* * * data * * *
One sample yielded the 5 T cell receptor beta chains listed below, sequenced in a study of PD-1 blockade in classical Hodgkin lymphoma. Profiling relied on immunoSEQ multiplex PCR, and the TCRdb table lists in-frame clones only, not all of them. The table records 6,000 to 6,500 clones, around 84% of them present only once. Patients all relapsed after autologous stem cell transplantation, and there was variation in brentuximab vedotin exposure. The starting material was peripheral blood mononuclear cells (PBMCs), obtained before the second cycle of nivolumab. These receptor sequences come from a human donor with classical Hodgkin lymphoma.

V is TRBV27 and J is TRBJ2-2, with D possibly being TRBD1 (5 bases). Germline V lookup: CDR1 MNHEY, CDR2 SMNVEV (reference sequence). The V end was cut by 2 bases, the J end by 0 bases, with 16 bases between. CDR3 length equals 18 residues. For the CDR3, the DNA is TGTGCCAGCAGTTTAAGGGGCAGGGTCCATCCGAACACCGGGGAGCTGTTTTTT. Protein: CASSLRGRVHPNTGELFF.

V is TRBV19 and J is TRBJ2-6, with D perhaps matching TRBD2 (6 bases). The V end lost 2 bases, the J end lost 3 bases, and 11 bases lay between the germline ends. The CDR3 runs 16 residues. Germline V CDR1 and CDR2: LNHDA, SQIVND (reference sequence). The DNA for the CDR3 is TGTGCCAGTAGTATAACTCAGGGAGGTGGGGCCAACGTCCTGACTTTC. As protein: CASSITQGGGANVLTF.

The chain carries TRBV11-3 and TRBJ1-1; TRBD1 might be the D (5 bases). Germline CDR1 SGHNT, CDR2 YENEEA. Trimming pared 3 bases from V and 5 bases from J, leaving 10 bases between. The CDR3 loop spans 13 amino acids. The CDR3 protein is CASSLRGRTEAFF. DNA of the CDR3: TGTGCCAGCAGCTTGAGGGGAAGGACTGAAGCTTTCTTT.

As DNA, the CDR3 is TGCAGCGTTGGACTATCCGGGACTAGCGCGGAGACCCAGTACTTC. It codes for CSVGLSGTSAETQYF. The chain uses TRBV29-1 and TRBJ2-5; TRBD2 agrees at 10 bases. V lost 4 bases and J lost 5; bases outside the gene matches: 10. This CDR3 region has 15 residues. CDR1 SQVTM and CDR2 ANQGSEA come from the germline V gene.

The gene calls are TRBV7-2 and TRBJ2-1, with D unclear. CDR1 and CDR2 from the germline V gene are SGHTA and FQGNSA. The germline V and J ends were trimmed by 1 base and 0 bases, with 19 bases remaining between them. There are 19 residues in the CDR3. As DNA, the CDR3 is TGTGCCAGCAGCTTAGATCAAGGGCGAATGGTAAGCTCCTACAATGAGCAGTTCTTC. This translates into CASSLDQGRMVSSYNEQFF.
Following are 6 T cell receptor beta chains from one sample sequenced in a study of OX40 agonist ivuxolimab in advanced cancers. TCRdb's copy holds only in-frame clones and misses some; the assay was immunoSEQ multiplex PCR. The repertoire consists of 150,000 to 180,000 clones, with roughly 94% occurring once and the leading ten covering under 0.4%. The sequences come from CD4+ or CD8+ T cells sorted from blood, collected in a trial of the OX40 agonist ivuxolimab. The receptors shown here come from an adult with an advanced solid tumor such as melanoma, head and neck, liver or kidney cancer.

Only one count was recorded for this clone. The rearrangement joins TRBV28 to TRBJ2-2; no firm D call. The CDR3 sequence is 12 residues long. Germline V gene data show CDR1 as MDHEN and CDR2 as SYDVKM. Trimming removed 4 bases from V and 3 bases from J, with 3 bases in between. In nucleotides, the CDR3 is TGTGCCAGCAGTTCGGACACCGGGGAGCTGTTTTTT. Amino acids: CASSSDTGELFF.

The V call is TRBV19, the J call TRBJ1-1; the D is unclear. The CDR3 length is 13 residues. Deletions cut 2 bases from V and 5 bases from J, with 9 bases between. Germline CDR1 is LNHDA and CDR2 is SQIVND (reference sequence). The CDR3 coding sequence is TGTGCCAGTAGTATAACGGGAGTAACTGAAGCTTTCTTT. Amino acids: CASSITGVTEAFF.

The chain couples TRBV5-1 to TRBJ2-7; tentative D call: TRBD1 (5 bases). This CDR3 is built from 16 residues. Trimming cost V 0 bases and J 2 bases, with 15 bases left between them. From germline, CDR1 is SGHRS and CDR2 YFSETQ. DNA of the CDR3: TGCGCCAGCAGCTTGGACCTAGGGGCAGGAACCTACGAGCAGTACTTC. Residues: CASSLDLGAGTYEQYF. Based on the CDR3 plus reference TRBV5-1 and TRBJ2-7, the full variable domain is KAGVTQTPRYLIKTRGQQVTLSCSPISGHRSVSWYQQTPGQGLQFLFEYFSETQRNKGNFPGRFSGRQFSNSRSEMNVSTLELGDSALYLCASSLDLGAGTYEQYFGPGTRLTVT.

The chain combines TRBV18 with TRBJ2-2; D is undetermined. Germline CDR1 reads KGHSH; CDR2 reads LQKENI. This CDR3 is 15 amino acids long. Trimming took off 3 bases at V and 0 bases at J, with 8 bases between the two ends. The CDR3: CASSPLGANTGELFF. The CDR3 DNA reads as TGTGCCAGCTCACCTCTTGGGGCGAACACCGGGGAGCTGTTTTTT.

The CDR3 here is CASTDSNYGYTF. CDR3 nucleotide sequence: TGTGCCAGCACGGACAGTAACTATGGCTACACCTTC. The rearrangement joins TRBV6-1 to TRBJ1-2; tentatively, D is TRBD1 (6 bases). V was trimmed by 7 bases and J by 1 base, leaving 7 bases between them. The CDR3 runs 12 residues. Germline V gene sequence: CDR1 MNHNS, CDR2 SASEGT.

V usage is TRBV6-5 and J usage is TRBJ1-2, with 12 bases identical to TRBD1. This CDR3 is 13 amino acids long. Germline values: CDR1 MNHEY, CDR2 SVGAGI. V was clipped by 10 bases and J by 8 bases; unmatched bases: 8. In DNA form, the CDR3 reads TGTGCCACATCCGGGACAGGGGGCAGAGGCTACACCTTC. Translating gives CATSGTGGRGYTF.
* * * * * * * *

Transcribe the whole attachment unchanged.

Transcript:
One sample yielded the 5 T cell receptor beta chains listed below, sequenced in a study of PD-1 blockade in classical Hodgkin lymphoma. Profiling relied on immunoSEQ multiplex PCR, and the TCRdb table lists in-frame clones only, not all of them. The table records 6,000 to 6,500 clones, around 84% of them present only once. Patients all relapsed after autologous stem cell transplantation, and there was variation in brentuximab vedotin exposure. The starting material was peripheral blood mononuclear cells (PBMCs), obtained before the second cycle of nivolumab. These receptor sequences come from a human donor with classical Hodgkin lymphoma.

V is TRBV27 and J is TRBJ2-2, with D possibly being TRBD1 (5 bases). Germline V lookup: CDR1 MNHEY, CDR2 SMNVEV (reference sequence). The V end was cut by 2 bases, the J end by 0 bases, with 16 bases between. CDR3 length equals 18 residues. For the CDR3, the DNA is TGTGCCAGCAGTTTAAGGGGCAGGGTCCATCCGAACACCGGGGAGCTGTTTTTT. Protein: CASSLRGRVHPNTGELFF.

V is TRBV19 and J is TRBJ2-6, with D perhaps matching TRBD2 (6 bases). The V end lost 2 bases, the J end lost 3 bases, and 11 bases lay between the germline ends. The CDR3 runs 16 residues. Germline V CDR1 and CDR2: LNHDA, SQIVND (reference sequence). The DNA for the CDR3 is TGTGCCAGTAGTATAACTCAGGGAGGTGGGGCCAACGTCCTGACTTTC. As protein: CASSITQGGGANVLTF.

The chain carries TRBV11-3 and TRBJ1-1; TRBD1 might be the D (5 bases). Germline CDR1 SGHNT, CDR2 YENEEA. Trimming pared 3 bases from V and 5 bases from J, leaving 10 bases between. The CDR3 loop spans 13 amino acids. The CDR3 protein is CASSLRGRTEAFF. DNA of the CDR3: TGTGCCAGCAGCTTGAGGGGAAGGACTGAAGCTTTCTTT.

As DNA, the CDR3 is TGCAGCGTTGGACTATCCGGGACTAGCGCGGAGACCCAGTACTTC. It codes for CSVGLSGTSAETQYF. The chain uses TRBV29-1 and TRBJ2-5; TRBD2 agrees at 10 bases. V lost 4 bases and J lost 5; bases outside the gene matches: 10. This CDR3 region has 15 residues. CDR1 SQVTM and CDR2 ANQGSEA come from the germline V gene.

The gene calls are TRBV7-2 and TRBJ2-1, with D unclear. CDR1 and CDR2 from the germline V gene are SGHTA and FQGNSA. The germline V and J ends were trimmed by 1 base and 0 bases, with 19 bases remaining between them. There are 19 residues in the CDR3. As DNA, the CDR3 is TGTGCCAGCAGCTTAGATCAAGGGCGAATGGTAAGCTCCTACAATGAGCAGTTCTTC. This translates into CASSLDQGRMVSSYNEQFF.
Following are 6 T cell receptor beta chains from one sample sequenced in a study of OX40 agonist ivuxolimab in advanced cancers. TCRdb's copy holds only in-frame clones and misses some; the assay was immunoSEQ multiplex PCR. The repertoire consists of 150,000 to 180,000 clones, with roughly 94% occurring once and the leading ten covering under 0.4%. The sequences come from CD4+ or CD8+ T cells sorted from blood, collected in a trial of the OX40 agonist ivuxolimab. The receptors shown here come from an adult with an advanced solid tumor such as melanoma, head and neck, liver or kidney cancer.

Only one count was recorded for this clone. The rearrangement joins TRBV28 to TRBJ2-2; no firm D call. The CDR3 sequence is 12 residues long. Germline V gene data show CDR1 as MDHEN and CDR2 as SYDVKM. Trimming removed 4 bases from V and 3 bases from J, with 3 bases in between. In nucleotides, the CDR3 is TGTGCCAGCAGTTCGGACACCGGGGAGCTGTTTTTT. Amino acids: CASSSDTGELFF.

The V call is TRBV19, the J call TRBJ1-1; the D is unclear. The CDR3 length is 13 residues. Deletions cut 2 bases from V and 5 bases from J, with 9 bases between. Germline CDR1 is LNHDA and CDR2 is SQIVND (reference sequence). The CDR3 coding sequence is TGTGCCAGTAGTATAACGGGAGTAACTGAAGCTTTCTTT. Amino acids: CASSITGVTEAFF.

The chain couples TRBV5-1 to TRBJ2-7; tentative D call: TRBD1 (5 bases). This CDR3 is built from 16 residues. Trimming cost V 0 bases and J 2 bases, with 15 bases left between them. From germline, CDR1 is SGHRS and CDR2 YFSETQ. DNA of the CDR3: TGCGCCAGCAGCTTGGACCTAGGGGCAGGAACCTACGAGCAGTACTTC. Residues: CASSLDLGAGTYEQYF. Based on the CDR3 plus reference TRBV5-1 and TRBJ2-7, the full variable domain is KAGVTQTPRYLIKTRGQQVTLSCSPISGHRSVSWYQQTPGQGLQFLFEYFSETQRNKGNFPGRFSGRQFSNSRSEMNVSTLELGDSALYLCASSLDLGAGTYEQYFGPGTRLTVT.

The chain combines TRBV18 with TRBJ2-2; D is undetermined. Germline CDR1 reads KGHSH; CDR2 reads LQKENI. This CDR3 is 15 amino acids long. Trimming took off 3 bases at V and 0 bases at J, with 8 bases between the two ends. The CDR3: CASSPLGANTGELFF. The CDR3 DNA reads as TGTGCCAGCTCACCTCTTGGGGCGAACACCGGGGAGCTGTTTTTT.

The CDR3 here is CASTDSNYGYTF. CDR3 nucleotide sequence: TGTGCCAGCACGGACAGTAACTATGGCTACACCTTC. The rearrangement joins TRBV6-1 to TRBJ1-2; tentatively, D is TRBD1 (6 bases). V was trimmed by 7 bases and J by 1 base, leaving 7 bases between them. The CDR3 runs 12 residues. Germline V gene sequence: CDR1 MNHNS, CDR2 SASEGT.

V usage is TRBV6-5 and J usage is TRBJ1-2, with 12 bases identical to TRBD1. This CDR3 is 13 amino acids long. Germline values: CDR1 MNHEY, CDR2 SVGAGI. V was clipped by 10 bases and J by 8 bases; unmatched bases: 8. In DNA form, the CDR3 reads TGTGCCACATCCGGGACAGGGGGCAGAGGCTACACCTTC. Translating gives CATSGTGGRGYTF.